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Beneath the Roses Hardcover – March 1, 2008
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From Publishers Weekly
In these 49 elaborately staged photographs, Crewdson (Twilight) reveals his vision of America in lush and brooding images of dusk, each one bristling with atmosphere: a young boy stares at a naked woman standing in the open door of her trailer; a woman, observed through a motel window, looks at a baby sleeping on the bed; a man stands in a deserted intersection in the rain, his car door open behind him. Although Crewdson's work is frequently interpreted cinematically, and stylistic comparisons are drawn between him and David Lynch and Wes Anderson, in the book's preface, writer Banks argues that analogies to the movies do the photographer a disservice. According to Banks, looking at Crewdson's photographs resembles reading fiction more than anything else; it is not a passive experience (such as watching a movie) but an invitation to actively imagine alongside the artist. Crewdson's sets do boast the budgets and crew normally associated with movies, however, and this collection includes 23 extra pages of set drawings, location shots and images of the actors and props used to create the photographs—perfectly in keeping with a body of work that, as Banks states, tests the limits of realism while making no effort to disguise its artificiality. (May)
Copyright © Reed Business Information, a division of Reed Elsevier Inc. All rights reserved.
About the Author
Russell Banks is an award-winning writer whose works of fiction include Affliction, The Sweet Hereafter, and The Darling. He has contributed essays to Vanity Fair, Harper’s, and many other publications. He lives in upstate New York.
Top customer reviews
In his other books, people have complained that the images were not large enough. This book has larger images. The book contains 49 plates, which measure about 14.5" x 9.5"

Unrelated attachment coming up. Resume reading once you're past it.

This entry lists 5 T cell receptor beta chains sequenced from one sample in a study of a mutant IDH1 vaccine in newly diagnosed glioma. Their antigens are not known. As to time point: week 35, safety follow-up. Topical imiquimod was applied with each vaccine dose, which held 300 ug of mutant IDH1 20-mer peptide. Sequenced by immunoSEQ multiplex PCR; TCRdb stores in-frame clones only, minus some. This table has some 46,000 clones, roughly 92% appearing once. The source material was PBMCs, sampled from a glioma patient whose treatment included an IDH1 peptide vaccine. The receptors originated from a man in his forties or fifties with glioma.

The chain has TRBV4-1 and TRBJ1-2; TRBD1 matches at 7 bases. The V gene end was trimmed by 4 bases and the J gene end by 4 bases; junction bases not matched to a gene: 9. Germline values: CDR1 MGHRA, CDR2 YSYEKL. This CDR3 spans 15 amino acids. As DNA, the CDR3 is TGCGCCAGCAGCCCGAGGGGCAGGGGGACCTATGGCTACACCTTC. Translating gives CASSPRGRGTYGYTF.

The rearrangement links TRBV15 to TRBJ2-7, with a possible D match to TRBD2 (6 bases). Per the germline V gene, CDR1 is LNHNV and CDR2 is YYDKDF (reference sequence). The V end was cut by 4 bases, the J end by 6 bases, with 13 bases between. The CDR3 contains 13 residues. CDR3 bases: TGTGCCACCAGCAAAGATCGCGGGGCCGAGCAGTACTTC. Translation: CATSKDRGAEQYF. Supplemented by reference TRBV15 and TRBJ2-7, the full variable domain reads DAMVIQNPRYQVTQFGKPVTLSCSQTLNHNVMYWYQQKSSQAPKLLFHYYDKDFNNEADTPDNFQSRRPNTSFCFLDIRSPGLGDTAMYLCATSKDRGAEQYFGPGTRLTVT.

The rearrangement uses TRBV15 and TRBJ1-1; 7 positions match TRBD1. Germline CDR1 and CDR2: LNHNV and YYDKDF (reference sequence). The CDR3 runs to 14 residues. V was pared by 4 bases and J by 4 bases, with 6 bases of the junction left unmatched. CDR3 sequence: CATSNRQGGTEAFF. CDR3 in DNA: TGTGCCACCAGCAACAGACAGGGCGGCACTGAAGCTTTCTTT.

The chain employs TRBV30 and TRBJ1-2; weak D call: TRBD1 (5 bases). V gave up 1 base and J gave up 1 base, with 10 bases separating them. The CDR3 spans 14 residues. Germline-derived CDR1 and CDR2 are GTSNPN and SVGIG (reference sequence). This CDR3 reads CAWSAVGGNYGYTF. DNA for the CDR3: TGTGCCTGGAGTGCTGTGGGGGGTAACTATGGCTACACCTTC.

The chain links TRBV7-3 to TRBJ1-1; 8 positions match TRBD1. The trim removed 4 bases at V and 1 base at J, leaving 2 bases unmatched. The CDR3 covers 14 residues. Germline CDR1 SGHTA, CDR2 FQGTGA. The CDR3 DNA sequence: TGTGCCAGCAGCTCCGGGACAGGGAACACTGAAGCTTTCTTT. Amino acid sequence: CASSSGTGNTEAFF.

The book also has photographs and sketches of a lot of the work that went into the final photographs, such as set design, lighting, props, and more.
Some of the photos in this book are also in the book "1985-2005", but they are larger in this book.
The book still doesn't come close to capturing how breathtaking his full-size 4' x 5' photographs are, but it does a better job than any of his other books. It would make a great addition to any photography book collection.
More interesting is the theme of isolation that runs through these photos. Even in the shots where more than one person is present, each seems trapped inside their own space. Raised to an even higher degree in some of the wide exteriors, you end up searching out the individual who is nearly swallowed up by the rest of the picture. Perhaps it is that very searching quality required by some of the photographs that makes them the most moving of the group.
When I first received this book, I wasn't sure if I would like it. I was first put off by the unwieldiness of its size--bigger than a normal volume and wider than it is high. As I looked through the photographs and grew to like many of them, I realized the importance of the book's size and shape--to take advantage of the movie aspect ratio Crewdson uses as well as the need for as much space as possible in his wide, detailed exterior shots.
In fact, I went to see a gallery presentation of some of the photographs in this volume. The prints hanging on the wall were large, perhaps six feet or more wide, which I thought did much better justice to Crewdson's work. I found this experience to be of great benefit. When I came home and looked through the book again, I was moved to look even more closely at some of the pictures, seeking out that isolation and detail.
Still, as I said, I think Crewdson's work is uneven. The exteriors, for the most part, greatly outdo the interiors and there is a tendency towards a garishness I don't like in some of his work. However, when he hits the right notes, his landscapes are as beautiful and interesting as anything I've seen.